Wordsfest

Picture your favourite books all in one room. Now, picture meeting all of their authors simultaneously in one weekend. 

London’s own literary and creative arts festival, Words, has a similar effect; in its third year, Words brings a notable array of authors and members of the literary community to Museum London for a weekend of literary bliss.

The weekend consists of interviews and panel discussions between members of London's creative arts community and figures from across Canada.

But Josh Lambier, artistic director of Words and current PhD student at Western, emphasizes that the literary festival isn’t just for English majors. 

Some of the authors are scientists who incorporate their work into the creative arts. Shane Neilson, for example, is a family physician whose poetry focuses on pain, mental illness and disability; Madhur Anand is an environmental science professor at University of Guelph who writes poetry focusing on nature.

Among the other notable authors attending is Emma Donoghue, whose screenplay Room (adapted from her novel by the same name) was recently nominated for an Oscar. The best-selling novelist currently resides in London and has donated copies of her original screenplays to Western Archives. Steve Paikin, acclaimed Canadian journalist and current host of TVO’s The Agenda, will also be in conversation with former mayor of London, Anne Marie DeCicco-Best — an interesting turn of tables notes Lambier, as Paikin typically interviews politicians.

In addition to the new panels of authors, Words has made a few changes from prior years. The Souwesto Local Authors’ Book Fair, located upstairs in the museum, will now have extended hours and include works from 40 Canadian authors who write for smaller publications.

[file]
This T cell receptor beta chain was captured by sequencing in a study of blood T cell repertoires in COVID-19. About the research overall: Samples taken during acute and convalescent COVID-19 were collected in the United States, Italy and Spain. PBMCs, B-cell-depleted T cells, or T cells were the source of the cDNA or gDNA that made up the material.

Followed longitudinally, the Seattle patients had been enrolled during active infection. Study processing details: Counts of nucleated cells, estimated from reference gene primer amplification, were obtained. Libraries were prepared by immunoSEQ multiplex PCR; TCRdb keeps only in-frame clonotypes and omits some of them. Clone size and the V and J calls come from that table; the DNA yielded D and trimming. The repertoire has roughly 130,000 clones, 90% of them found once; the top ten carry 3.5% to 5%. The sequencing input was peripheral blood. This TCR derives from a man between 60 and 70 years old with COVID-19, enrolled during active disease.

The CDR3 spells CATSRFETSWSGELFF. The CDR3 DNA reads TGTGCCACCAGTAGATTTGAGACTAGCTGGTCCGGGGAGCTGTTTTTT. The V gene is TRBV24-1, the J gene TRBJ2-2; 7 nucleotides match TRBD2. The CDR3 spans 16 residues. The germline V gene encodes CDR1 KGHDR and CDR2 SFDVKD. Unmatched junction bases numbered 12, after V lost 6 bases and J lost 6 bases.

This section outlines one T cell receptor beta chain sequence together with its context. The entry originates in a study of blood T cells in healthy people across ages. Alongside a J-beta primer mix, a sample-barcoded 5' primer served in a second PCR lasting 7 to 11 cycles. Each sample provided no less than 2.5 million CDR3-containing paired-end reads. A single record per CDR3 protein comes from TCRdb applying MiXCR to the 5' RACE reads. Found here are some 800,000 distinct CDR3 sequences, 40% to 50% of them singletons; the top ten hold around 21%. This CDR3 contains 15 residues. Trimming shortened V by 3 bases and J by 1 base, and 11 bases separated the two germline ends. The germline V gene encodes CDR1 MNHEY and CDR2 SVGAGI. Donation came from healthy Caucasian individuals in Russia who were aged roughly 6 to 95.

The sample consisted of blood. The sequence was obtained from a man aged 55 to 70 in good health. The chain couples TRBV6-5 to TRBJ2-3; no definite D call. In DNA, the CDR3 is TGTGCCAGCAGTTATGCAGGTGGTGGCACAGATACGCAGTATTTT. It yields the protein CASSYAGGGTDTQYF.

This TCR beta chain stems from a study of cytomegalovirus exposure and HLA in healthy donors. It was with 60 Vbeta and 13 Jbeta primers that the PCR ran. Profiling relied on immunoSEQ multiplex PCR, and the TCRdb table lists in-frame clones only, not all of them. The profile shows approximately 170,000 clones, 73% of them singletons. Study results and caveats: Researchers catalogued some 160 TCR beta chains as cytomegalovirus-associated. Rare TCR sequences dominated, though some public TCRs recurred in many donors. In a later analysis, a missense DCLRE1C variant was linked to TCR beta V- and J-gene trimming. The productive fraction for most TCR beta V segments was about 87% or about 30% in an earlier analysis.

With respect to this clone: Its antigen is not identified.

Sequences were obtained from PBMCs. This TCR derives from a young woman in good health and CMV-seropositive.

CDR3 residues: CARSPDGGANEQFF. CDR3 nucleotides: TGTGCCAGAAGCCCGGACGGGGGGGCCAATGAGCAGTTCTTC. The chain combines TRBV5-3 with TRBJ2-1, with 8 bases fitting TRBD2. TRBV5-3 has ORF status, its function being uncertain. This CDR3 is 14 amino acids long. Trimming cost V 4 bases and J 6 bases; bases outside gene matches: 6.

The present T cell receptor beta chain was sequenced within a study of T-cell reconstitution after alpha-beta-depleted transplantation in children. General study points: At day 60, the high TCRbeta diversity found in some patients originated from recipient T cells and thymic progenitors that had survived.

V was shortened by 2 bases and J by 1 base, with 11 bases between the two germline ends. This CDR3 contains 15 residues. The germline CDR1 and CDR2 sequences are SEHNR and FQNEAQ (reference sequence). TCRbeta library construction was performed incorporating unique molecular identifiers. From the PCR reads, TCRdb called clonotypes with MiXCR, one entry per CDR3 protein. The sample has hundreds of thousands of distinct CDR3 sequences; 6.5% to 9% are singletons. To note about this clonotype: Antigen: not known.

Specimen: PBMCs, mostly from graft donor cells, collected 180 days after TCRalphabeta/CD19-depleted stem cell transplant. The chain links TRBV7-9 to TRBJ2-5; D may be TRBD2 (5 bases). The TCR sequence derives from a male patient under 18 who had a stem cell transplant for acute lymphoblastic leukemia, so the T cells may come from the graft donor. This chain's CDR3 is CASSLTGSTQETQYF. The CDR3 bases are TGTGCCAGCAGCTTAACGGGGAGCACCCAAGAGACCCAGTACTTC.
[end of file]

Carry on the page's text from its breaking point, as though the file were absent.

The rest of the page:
Lambier says Words has arranged “creative pairings” this year in hopes of bringing together artistic and literary voices from the university and the community. One pairing is Bryce Traister, the chair of the Western English department and Donoghue, who will discuss her new novel, The Wonder

Words will also host poetry events such as guerrilla poetry, where festival attendees read poetry in teams in unexpected places along Dundas Street, and a Saturday night event called Poetry Live! This event will see a coming together of London’s three most prominent poetry groups: London Poetry Slam, London Open Mic Poetry and Poetry London. Attendees of the festival can sign up to read their own poetry, regardless of the style they write in. 

In terms of the goals of Words, Lambier hopes that the festival can bridge the gap between university education and the local London community.

“One of the things I noticed half way through my PhD was a significant disconnection between civic life — the city — and the academic study of literature,” Lambier says. Through his work with the Public Humanities project at Western, Lambier has identified Western professors and chairs that are “champions of broader public conversation.” Lambier is hopeful that the Western bubble may be popped through Words.

Words is taking place Friday Nov. 4 to Sunday Nov. 6 at Museum London. All events are free with the exception of the opening reception on Friday evening, which is $15 for students.

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Annie is a culture editor for volume 110. Previously, she was a staff writer for volume 109. She is in her fourth year studying English and political science. Contact her at annie@westerngazette.ca or follow her on Twitter @annierueter1.

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